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Discussion in 'Open Discussion' started by Promit, Dec 1, 2011.

  1. Promit

    Promit Mu-43 All-Pro

    Jun 6, 2011
    Baltimore, MD
    Promit Roy
    CNN Fires Editors & Photojournalists Because Amateurs Will Work for Free
    All those beautiful photos you are taking put those 'serious' photogs out of a job!

    Seriously though, what role do pro photo-journos have in an age where news is increasingly instant and dominated by smartphones and the like with instant upload across the world? What is the point of carrying a D700 halfway around the world when the guy with an iPhone beat you to the scoop by an hour?
     
  2. WT21

    WT21 Mu-43 Hall of Famer

    Feb 19, 2010
    Boston
  3. KVG

    KVG Banned User

    May 10, 2011
    yyc(Calgary, AB)
    Kelly Gibbons
    My sister made almost $1000 for a few photos she took on her iPhone of the Slave lake fires last year. They still pay for the photos, just not dedicated photographers
     
  4. Ned

    Ned Mu-43 Legend

    Jul 18, 2010
    Alberta, Canada
    I have always been wary and disdainful of this "user generated content" employed by news media, and this is exactly why.
     
  5. nickthetasmaniac

    nickthetasmaniac Mu-43 All-Pro

    Jan 11, 2011
    And this is why news coverage (in Australia anyway) is in a rapid downward spiral.

    Case in point - the Norwegian 'terror' attacks which were reported within an hour of happening as the work of Islamic extremists by more than one Australian news website.

    Tech may allow us to broadcast quicker, but it doesn't in any way replace thorough, considered journalism.
     
  6. Canonista

    Canonista Mu-43 Top Veteran

    563
    Sep 3, 2011
    L.A.
    The blog post title is somewhat misleading. What CNN said was:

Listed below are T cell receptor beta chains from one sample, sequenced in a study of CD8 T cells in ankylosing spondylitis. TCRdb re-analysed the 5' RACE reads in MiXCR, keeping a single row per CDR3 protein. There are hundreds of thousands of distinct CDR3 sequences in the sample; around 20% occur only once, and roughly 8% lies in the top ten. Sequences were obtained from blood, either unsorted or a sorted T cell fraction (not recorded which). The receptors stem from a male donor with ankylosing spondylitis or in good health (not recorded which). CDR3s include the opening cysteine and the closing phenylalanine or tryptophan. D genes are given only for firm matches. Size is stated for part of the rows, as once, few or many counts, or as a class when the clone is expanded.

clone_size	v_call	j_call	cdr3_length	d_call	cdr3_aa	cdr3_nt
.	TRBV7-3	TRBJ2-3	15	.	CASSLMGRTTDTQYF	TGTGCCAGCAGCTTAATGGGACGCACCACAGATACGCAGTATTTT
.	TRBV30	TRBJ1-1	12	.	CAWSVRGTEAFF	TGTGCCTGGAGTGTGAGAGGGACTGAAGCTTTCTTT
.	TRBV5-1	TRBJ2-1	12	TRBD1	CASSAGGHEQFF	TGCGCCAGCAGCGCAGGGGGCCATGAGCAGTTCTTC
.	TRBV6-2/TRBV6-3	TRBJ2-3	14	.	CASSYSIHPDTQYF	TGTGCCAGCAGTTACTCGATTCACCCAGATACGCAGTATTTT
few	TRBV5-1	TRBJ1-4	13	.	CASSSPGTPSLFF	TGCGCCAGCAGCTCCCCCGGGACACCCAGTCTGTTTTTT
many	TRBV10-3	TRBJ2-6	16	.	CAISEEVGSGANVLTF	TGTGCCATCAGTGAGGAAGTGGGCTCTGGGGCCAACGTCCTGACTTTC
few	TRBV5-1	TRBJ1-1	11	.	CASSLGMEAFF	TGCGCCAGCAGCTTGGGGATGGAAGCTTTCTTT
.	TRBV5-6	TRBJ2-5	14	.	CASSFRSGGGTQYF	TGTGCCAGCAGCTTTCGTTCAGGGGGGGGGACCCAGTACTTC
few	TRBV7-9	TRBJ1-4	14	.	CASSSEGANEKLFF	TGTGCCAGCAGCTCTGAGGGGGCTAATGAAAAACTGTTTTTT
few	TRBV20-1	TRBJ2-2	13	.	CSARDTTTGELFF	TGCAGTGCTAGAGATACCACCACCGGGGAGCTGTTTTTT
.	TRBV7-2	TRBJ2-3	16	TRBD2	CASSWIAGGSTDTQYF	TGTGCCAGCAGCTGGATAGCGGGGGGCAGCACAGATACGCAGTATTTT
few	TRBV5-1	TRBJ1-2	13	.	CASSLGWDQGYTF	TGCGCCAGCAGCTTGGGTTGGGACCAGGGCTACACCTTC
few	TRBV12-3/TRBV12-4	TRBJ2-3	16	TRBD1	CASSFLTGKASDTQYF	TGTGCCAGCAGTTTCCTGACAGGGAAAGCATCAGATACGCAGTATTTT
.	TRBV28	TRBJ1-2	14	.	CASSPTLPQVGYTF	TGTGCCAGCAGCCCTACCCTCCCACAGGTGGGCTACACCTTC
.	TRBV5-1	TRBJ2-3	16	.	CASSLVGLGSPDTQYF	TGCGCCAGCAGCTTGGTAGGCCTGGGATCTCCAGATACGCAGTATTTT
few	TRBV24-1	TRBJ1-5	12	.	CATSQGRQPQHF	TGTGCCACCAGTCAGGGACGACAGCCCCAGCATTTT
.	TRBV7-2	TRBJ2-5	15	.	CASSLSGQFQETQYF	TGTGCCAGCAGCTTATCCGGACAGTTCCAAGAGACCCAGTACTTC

"Technology investments in our newsrooms now allow more desk-top editing and publishing for broadcast and online. This evolution allows more people in more places to edit and publish than ever before. As a result of these technology and workflow changes, CNN is reducing the number of media editors in our work force in Atlanta."

    So what they're finally admitting is that conventional news organizations are becoming extinct as there are many alternative sources of news these days. To survive, they are having to slash costs, which includes laying off photojournos.

    It's sad to see because the quality of published photos will likely go down, but it's inevitable when the emphasis on profits begins to trump all else. :frown: I'm glad I don't make my living in photojournalism.
     
  7. stratokaster

    stratokaster Mu-43 All-Pro

    Jan 4, 2011
    Kyiv, Ukraine
    Pavel
    This is what I was thinking about when we were discussing SOPA in the 'American Censorship Day' thread. Media professionals need to understand that their biggest enemy is not piracy, but the disruption of past content creation and consumption models. For example, I don't make living by photography and sometimes publish my photos under the Creative Commons Attribution license (for use on Wikipedia). I know of some travel guides that use my photos taken in various Ukrainian cities. I suspect it means that some professional photographer didn't get this job.